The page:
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Spacetime curvature is the relativistic way of describing gravity.

The best way of visualising this (without the benefit of mind-altering substances) is to think a few dimensions down the ladder.

If spacetime were 2-D, then spacetime could be visualised as a elastic sheet.
If you place heavy objects on the sheet, it will bend under the weight, creating a dip.

Passing objects will tend to move closer to the centre of this gravity well, which we experience as gravitational attraction.
The more massive the object, the deeper the gravity well.
Planets orbit stars inside their gravitational fields, like stunt riders on a sloping Wall of Death.
See those things that look like tubes leading straight down from the sheet?
Those are black holes, with their little singularity sulking in the centre.

Happy? Ok, now make the sheet 3-D.
(Most people can't do this).
Now make it 4-D.
(People who can do this don't tend to be allowed near sharp objects.)

Of course, a curved 4-dimensional hypersurface needs a 5th dimension to curve in.
Luckily, math geeks like Riemann and Gauss found you can calculate 4-D spacetime curvature
without needing to know anything about the 5th dimension itself
(which is handy, as we have no way of measuring that)

This works in the same way that Flatland inhabitants could calculate 3-d curvature without being aware of a third dimension.

Hmmm. Ok, visualisation time again:

A. Square and T.Riangle live in a curved 2-D universe
(which to hyperdimensional superbeings like us looks like a sphere).

• They both stand facing North on the equator: one at 0 degrees longitude, one at 90 degrees longitude.
• They both head due North
• Time passses.
• They bang heads together at the North Pole.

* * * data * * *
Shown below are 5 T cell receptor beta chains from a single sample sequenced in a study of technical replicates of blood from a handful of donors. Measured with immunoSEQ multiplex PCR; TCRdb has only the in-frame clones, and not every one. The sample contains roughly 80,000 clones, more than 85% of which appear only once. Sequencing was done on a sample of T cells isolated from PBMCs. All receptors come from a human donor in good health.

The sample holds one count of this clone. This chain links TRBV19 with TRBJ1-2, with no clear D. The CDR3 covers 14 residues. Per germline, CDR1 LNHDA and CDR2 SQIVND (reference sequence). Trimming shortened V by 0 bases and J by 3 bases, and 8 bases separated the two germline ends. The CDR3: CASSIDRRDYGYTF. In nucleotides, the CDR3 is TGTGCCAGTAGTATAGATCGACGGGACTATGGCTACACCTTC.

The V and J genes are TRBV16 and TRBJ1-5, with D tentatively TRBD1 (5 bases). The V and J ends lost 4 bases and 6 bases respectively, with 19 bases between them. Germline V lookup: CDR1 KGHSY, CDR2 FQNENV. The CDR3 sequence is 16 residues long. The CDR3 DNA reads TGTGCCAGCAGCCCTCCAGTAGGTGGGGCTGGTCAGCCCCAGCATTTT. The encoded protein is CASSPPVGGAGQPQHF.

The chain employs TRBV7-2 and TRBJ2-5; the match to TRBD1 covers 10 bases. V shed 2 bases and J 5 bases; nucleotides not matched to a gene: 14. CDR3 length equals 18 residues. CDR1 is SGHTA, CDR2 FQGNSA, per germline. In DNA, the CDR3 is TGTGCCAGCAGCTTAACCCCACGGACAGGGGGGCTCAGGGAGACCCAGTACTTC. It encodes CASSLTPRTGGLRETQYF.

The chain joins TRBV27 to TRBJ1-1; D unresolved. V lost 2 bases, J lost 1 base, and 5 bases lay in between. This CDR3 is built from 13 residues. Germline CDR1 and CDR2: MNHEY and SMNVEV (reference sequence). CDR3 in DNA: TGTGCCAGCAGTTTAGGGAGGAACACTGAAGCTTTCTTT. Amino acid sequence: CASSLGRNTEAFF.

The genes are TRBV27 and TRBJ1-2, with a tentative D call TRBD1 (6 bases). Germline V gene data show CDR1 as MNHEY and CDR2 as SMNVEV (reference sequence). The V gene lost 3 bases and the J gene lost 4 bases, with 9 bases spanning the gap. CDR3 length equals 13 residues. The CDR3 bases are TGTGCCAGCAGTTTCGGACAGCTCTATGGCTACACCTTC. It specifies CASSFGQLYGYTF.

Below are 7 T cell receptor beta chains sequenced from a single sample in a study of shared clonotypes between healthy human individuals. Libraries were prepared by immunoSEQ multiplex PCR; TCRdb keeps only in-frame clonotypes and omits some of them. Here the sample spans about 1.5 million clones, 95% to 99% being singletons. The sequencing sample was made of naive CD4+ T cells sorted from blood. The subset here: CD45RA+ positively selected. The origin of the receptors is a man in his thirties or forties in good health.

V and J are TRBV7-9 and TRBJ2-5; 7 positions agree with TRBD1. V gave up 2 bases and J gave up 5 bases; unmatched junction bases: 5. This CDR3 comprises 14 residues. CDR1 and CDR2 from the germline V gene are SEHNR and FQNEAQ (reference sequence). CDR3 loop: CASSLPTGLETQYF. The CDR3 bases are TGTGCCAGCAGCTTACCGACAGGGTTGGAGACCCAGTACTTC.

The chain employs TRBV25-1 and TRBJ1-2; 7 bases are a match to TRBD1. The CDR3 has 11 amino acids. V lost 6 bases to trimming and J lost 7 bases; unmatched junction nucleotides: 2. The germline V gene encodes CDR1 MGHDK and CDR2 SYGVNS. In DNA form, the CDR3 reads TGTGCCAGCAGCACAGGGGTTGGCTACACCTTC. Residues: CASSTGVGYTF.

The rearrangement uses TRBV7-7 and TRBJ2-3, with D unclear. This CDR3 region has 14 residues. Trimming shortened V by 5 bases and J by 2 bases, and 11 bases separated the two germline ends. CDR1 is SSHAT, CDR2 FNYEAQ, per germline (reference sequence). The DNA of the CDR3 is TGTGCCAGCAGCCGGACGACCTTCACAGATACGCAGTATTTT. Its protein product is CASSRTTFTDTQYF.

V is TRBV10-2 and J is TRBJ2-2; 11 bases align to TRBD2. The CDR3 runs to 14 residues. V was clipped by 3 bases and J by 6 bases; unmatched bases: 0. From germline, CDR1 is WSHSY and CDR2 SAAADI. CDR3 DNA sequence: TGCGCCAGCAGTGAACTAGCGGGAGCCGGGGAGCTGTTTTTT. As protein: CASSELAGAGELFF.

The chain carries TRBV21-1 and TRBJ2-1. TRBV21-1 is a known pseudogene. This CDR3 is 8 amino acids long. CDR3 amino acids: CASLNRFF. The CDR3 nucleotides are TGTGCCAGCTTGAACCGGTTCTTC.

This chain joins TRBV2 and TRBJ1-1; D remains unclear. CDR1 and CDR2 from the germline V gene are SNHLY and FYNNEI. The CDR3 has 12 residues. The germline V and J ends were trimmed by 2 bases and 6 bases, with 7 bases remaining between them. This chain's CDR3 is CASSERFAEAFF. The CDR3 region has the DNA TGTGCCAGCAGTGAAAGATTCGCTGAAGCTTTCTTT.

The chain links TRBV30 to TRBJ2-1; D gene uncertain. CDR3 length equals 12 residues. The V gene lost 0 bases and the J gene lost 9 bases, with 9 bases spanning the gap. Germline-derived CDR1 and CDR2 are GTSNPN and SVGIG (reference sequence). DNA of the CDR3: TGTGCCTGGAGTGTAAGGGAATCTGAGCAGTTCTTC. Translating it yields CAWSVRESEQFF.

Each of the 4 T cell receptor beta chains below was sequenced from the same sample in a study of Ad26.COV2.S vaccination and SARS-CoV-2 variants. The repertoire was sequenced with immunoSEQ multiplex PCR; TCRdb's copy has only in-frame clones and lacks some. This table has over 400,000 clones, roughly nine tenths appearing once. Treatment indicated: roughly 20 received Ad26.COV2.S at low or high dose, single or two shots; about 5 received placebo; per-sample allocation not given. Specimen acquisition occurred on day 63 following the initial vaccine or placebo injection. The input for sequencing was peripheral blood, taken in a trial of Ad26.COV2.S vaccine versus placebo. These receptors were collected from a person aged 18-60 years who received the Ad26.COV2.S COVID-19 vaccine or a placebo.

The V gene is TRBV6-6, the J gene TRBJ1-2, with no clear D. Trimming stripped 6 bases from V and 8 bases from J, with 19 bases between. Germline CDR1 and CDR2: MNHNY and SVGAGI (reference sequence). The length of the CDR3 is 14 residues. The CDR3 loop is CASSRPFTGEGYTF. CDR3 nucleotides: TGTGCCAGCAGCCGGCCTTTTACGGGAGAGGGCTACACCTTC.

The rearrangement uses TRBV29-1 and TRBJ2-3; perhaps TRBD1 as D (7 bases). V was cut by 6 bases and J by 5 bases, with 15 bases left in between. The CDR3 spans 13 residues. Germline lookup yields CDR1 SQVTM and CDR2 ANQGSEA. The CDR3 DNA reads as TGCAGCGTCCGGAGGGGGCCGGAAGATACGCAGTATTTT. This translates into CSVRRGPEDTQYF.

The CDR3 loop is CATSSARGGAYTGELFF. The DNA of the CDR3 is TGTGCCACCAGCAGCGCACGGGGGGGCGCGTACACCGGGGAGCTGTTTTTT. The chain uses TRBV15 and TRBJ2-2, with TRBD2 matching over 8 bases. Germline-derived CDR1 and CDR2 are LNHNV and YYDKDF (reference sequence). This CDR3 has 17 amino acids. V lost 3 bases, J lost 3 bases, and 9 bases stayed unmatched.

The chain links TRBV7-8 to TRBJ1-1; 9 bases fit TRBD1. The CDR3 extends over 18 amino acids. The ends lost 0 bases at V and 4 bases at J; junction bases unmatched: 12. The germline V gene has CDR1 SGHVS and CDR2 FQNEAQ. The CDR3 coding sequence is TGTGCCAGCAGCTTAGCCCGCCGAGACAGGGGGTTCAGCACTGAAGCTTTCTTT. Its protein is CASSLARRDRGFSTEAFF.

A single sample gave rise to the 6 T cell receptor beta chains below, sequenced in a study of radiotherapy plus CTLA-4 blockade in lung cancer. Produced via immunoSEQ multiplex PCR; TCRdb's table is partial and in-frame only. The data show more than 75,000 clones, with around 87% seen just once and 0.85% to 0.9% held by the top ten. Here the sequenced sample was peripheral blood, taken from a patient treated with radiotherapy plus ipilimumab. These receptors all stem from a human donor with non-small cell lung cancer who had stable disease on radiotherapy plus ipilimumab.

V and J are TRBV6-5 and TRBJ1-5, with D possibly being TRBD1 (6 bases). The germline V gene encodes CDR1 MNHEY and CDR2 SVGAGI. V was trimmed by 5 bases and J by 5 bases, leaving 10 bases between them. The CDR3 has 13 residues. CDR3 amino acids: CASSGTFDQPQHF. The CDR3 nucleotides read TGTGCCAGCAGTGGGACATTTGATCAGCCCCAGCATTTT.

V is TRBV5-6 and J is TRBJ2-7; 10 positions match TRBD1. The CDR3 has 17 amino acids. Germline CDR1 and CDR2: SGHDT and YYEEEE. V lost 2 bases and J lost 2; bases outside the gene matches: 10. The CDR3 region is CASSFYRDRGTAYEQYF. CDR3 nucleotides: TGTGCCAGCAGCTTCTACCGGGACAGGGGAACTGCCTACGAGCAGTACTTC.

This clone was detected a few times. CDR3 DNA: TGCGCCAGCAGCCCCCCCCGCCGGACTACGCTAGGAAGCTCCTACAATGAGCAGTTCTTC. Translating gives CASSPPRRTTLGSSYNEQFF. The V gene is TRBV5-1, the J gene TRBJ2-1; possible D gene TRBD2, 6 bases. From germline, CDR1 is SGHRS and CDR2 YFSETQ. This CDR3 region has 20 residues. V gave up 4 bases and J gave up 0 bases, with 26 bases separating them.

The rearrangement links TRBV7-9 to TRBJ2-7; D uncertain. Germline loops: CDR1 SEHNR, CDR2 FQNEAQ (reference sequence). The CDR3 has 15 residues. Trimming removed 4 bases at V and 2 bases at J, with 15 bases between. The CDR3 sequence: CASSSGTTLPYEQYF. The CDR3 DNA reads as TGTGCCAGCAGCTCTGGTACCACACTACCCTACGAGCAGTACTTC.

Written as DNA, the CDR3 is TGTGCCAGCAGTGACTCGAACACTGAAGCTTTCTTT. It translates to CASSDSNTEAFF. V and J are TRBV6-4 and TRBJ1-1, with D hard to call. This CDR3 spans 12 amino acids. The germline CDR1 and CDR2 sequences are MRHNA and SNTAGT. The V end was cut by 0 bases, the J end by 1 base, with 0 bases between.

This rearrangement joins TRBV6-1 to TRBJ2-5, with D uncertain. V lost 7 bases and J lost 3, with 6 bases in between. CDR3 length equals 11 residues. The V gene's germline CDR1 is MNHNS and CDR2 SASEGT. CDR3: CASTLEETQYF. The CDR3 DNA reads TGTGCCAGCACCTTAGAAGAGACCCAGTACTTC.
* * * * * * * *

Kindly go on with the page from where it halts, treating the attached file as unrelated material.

Now, (being 2-D), this seems quite odd.
As far as they are concerned, they both set off on a flat surface parallel to each other.
Euclid (who was a Flatland kind of guy) says that parallel lines never intersect.
So our Flatland pair think there must be some wierd force attracting them off course toward s each other.

Once one of them has the trippy idea of curvature in a 3rd dimension,
they can not only explain this without the benefit of gravity,
but they can also figure out exactly how curved the surface is.
The bigger the curve, the sooner their paths will cross.

And it's the same for us.
Just don't try to visualise it when you're sober, and you'll be fine.

You work out the spacetime curvature using what is called the Curvature Tensor, the mathematical tool we use in relativity to explain the geometry of the surrounding spacetime of an object with a dense mass. Usually, the curvature of celestial objects are quite weak, unless we are talking about denser objects like Pulsars or even Black Holes.

Gravity was originally understood (and still is to this day) as a property of mass. Objects made from mass (and also massless radiation as we shall soon see), have the ability to attract other objects with mass. However, Einstein showed that mass was not special when considering gravity, that massless radiation as well could exert a gravitational force (albeit weak) on other objects and he fully described this using what is called the Energy-Momentum tensor; this specific tensor can be written as a matrix and was initiated into his equations which helped describe what is known as the spacetime curvature.

You will need to understand some math for you to fully understand everything written here today, but I will give a briefing of his theory - it will help knowing the basics of Einstein Notation.